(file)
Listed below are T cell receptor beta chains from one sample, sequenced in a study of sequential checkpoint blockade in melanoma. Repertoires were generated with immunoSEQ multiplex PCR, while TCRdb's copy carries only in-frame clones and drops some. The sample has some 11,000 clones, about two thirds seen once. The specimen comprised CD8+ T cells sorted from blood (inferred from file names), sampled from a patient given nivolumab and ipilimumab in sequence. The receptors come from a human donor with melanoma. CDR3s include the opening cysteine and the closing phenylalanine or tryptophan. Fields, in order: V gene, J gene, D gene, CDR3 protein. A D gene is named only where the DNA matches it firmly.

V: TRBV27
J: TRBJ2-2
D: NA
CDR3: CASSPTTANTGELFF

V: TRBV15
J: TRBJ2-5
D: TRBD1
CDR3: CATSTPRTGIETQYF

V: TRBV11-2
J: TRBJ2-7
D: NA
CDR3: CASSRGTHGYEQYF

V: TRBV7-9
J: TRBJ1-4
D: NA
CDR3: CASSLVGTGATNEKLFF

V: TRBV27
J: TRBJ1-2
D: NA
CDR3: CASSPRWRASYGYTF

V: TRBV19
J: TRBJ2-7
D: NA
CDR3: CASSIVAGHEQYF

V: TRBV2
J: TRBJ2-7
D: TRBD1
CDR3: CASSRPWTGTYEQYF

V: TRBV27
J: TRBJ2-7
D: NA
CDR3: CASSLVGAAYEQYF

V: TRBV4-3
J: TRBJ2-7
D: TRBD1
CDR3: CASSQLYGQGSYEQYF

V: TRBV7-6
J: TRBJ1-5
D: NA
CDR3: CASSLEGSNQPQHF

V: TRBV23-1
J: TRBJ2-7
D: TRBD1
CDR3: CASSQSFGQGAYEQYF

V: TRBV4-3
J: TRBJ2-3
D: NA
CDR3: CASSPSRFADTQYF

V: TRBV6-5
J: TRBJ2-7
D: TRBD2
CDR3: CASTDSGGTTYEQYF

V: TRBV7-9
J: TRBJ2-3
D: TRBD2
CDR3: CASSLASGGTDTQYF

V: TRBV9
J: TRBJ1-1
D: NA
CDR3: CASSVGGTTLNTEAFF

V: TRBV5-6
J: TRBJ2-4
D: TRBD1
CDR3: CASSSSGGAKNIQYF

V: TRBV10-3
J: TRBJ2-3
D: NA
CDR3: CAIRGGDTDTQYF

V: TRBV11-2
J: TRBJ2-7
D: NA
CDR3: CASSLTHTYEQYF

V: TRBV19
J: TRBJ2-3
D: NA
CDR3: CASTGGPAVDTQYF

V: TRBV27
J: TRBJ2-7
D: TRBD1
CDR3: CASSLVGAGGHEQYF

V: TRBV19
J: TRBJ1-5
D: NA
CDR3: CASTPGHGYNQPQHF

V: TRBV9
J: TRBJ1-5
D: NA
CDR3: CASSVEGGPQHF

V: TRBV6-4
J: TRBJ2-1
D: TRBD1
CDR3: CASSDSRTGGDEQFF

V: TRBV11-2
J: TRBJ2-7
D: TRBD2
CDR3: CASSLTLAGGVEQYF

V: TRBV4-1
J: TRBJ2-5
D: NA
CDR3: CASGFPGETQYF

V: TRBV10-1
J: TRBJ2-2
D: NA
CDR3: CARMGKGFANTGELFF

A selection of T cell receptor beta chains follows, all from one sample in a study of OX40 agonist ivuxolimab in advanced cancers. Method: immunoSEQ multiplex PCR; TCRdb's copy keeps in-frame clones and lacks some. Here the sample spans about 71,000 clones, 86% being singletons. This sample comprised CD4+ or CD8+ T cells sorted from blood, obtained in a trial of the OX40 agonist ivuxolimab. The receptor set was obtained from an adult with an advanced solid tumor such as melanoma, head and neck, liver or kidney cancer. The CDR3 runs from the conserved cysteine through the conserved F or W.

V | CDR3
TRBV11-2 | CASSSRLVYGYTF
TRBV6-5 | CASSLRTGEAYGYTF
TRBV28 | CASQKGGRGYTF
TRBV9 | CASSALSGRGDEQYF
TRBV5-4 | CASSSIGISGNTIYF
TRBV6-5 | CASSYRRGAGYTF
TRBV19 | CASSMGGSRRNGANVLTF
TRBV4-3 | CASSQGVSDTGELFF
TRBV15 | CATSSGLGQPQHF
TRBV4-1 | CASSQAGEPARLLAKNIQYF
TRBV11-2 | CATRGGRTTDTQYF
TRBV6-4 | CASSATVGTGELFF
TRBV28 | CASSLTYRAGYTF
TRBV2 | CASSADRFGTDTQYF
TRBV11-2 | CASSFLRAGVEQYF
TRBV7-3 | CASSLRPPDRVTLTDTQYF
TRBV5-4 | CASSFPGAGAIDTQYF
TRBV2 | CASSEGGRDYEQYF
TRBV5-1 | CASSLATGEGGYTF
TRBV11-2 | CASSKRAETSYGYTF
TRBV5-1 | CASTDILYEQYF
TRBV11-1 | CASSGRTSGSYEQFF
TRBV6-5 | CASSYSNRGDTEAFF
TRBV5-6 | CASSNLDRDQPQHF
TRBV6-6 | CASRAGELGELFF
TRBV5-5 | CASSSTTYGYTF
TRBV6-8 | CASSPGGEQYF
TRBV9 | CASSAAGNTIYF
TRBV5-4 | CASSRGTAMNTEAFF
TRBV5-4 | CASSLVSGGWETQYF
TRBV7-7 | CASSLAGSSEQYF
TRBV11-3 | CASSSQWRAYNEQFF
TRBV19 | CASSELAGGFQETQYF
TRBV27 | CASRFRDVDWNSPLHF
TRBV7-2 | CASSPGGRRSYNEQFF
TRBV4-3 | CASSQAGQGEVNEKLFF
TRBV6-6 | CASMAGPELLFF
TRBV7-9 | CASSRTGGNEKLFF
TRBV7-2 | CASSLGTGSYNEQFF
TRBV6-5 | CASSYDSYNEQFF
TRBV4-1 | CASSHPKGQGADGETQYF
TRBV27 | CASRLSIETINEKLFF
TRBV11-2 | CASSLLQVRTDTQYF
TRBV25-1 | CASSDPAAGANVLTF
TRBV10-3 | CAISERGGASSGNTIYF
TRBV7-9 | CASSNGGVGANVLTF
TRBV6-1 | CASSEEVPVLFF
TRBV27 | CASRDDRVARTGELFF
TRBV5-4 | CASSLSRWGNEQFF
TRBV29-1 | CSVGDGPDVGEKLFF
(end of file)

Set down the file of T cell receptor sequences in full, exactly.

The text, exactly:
Listed below are T cell receptor beta chains from one sample, sequenced in a study of sequential checkpoint blockade in melanoma. Repertoires were generated with immunoSEQ multiplex PCR, while TCRdb's copy carries only in-frame clones and drops some. The sample has some 11,000 clones, about two thirds seen once. The specimen comprised CD8+ T cells sorted from blood (inferred from file names), sampled from a patient given nivolumab and ipilimumab in sequence. The receptors come from a human donor with melanoma. CDR3s include the opening cysteine and the closing phenylalanine or tryptophan. Fields, in order: V gene, J gene, D gene, CDR3 protein. A D gene is named only where the DNA matches it firmly.

V: TRBV27
J: TRBJ2-2
D: NA
CDR3: CASSPTTANTGELFF

V: TRBV15
J: TRBJ2-5
D: TRBD1
CDR3: CATSTPRTGIETQYF

V: TRBV11-2
J: TRBJ2-7
D: NA
CDR3: CASSRGTHGYEQYF

V: TRBV7-9
J: TRBJ1-4
D: NA
CDR3: CASSLVGTGATNEKLFF

V: TRBV27
J: TRBJ1-2
D: NA
CDR3: CASSPRWRASYGYTF

V: TRBV19
J: TRBJ2-7
D: NA
CDR3: CASSIVAGHEQYF

V: TRBV2
J: TRBJ2-7
D: TRBD1
CDR3: CASSRPWTGTYEQYF

V: TRBV27
J: TRBJ2-7
D: NA
CDR3: CASSLVGAAYEQYF

V: TRBV4-3
J: TRBJ2-7
D: TRBD1
CDR3: CASSQLYGQGSYEQYF

V: TRBV7-6
J: TRBJ1-5
D: NA
CDR3: CASSLEGSNQPQHF

V: TRBV23-1
J: TRBJ2-7
D: TRBD1
CDR3: CASSQSFGQGAYEQYF

V: TRBV4-3
J: TRBJ2-3
D: NA
CDR3: CASSPSRFADTQYF

V: TRBV6-5
J: TRBJ2-7
D: TRBD2
CDR3: CASTDSGGTTYEQYF

V: TRBV7-9
J: TRBJ2-3
D: TRBD2
CDR3: CASSLASGGTDTQYF

V: TRBV9
J: TRBJ1-1
D: NA
CDR3: CASSVGGTTLNTEAFF

V: TRBV5-6
J: TRBJ2-4
D: TRBD1
CDR3: CASSSSGGAKNIQYF

V: TRBV10-3
J: TRBJ2-3
D: NA
CDR3: CAIRGGDTDTQYF

V: TRBV11-2
J: TRBJ2-7
D: NA
CDR3: CASSLTHTYEQYF

V: TRBV19
J: TRBJ2-3
D: NA
CDR3: CASTGGPAVDTQYF

V: TRBV27
J: TRBJ2-7
D: TRBD1
CDR3: CASSLVGAGGHEQYF

V: TRBV19
J: TRBJ1-5
D: NA
CDR3: CASTPGHGYNQPQHF

V: TRBV9
J: TRBJ1-5
D: NA
CDR3: CASSVEGGPQHF

V: TRBV6-4
J: TRBJ2-1
D: TRBD1
CDR3: CASSDSRTGGDEQFF

V: TRBV11-2
J: TRBJ2-7
D: TRBD2
CDR3: CASSLTLAGGVEQYF

V: TRBV4-1
J: TRBJ2-5
D: NA
CDR3: CASGFPGETQYF

V: TRBV10-1
J: TRBJ2-2
D: NA
CDR3: CARMGKGFANTGELFF

A selection of T cell receptor beta chains follows, all from one sample in a study of OX40 agonist ivuxolimab in advanced cancers. Method: immunoSEQ multiplex PCR; TCRdb's copy keeps in-frame clones and lacks some. Here the sample spans about 71,000 clones, 86% being singletons. This sample comprised CD4+ or CD8+ T cells sorted from blood, obtained in a trial of the OX40 agonist ivuxolimab. The receptor set was obtained from an adult with an advanced solid tumor such as melanoma, head and neck, liver or kidney cancer. The CDR3 runs from the conserved cysteine through the conserved F or W.

V | CDR3
TRBV11-2 | CASSSRLVYGYTF
TRBV6-5 | CASSLRTGEAYGYTF
TRBV28 | CASQKGGRGYTF
TRBV9 | CASSALSGRGDEQYF
TRBV5-4 | CASSSIGISGNTIYF
TRBV6-5 | CASSYRRGAGYTF
TRBV19 | CASSMGGSRRNGANVLTF
TRBV4-3 | CASSQGVSDTGELFF
TRBV15 | CATSSGLGQPQHF
TRBV4-1 | CASSQAGEPARLLAKNIQYF
TRBV11-2 | CATRGGRTTDTQYF
TRBV6-4 | CASSATVGTGELFF
TRBV28 | CASSLTYRAGYTF
TRBV2 | CASSADRFGTDTQYF
TRBV11-2 | CASSFLRAGVEQYF
TRBV7-3 | CASSLRPPDRVTLTDTQYF
TRBV5-4 | CASSFPGAGAIDTQYF
TRBV2 | CASSEGGRDYEQYF
TRBV5-1 | CASSLATGEGGYTF
TRBV11-2 | CASSKRAETSYGYTF
TRBV5-1 | CASTDILYEQYF
TRBV11-1 | CASSGRTSGSYEQFF
TRBV6-5 | CASSYSNRGDTEAFF
TRBV5-6 | CASSNLDRDQPQHF
TRBV6-6 | CASRAGELGELFF
TRBV5-5 | CASSSTTYGYTF
TRBV6-8 | CASSPGGEQYF
TRBV9 | CASSAAGNTIYF
TRBV5-4 | CASSRGTAMNTEAFF
TRBV5-4 | CASSLVSGGWETQYF
TRBV7-7 | CASSLAGSSEQYF
TRBV11-3 | CASSSQWRAYNEQFF
TRBV19 | CASSELAGGFQETQYF
TRBV27 | CASRFRDVDWNSPLHF
TRBV7-2 | CASSPGGRRSYNEQFF
TRBV4-3 | CASSQAGQGEVNEKLFF
TRBV6-6 | CASMAGPELLFF
TRBV7-9 | CASSRTGGNEKLFF
TRBV7-2 | CASSLGTGSYNEQFF
TRBV6-5 | CASSYDSYNEQFF
TRBV4-1 | CASSHPKGQGADGETQYF
TRBV27 | CASRLSIETINEKLFF
TRBV11-2 | CASSLLQVRTDTQYF
TRBV25-1 | CASSDPAAGANVLTF
TRBV10-3 | CAISERGGASSGNTIYF
TRBV7-9 | CASSNGGVGANVLTF
TRBV6-1 | CASSEEVPVLFF
TRBV27 | CASRDDRVARTGELFF
TRBV5-4 | CASSLSRWGNEQFF
TRBV29-1 | CSVGDGPDVGEKLFF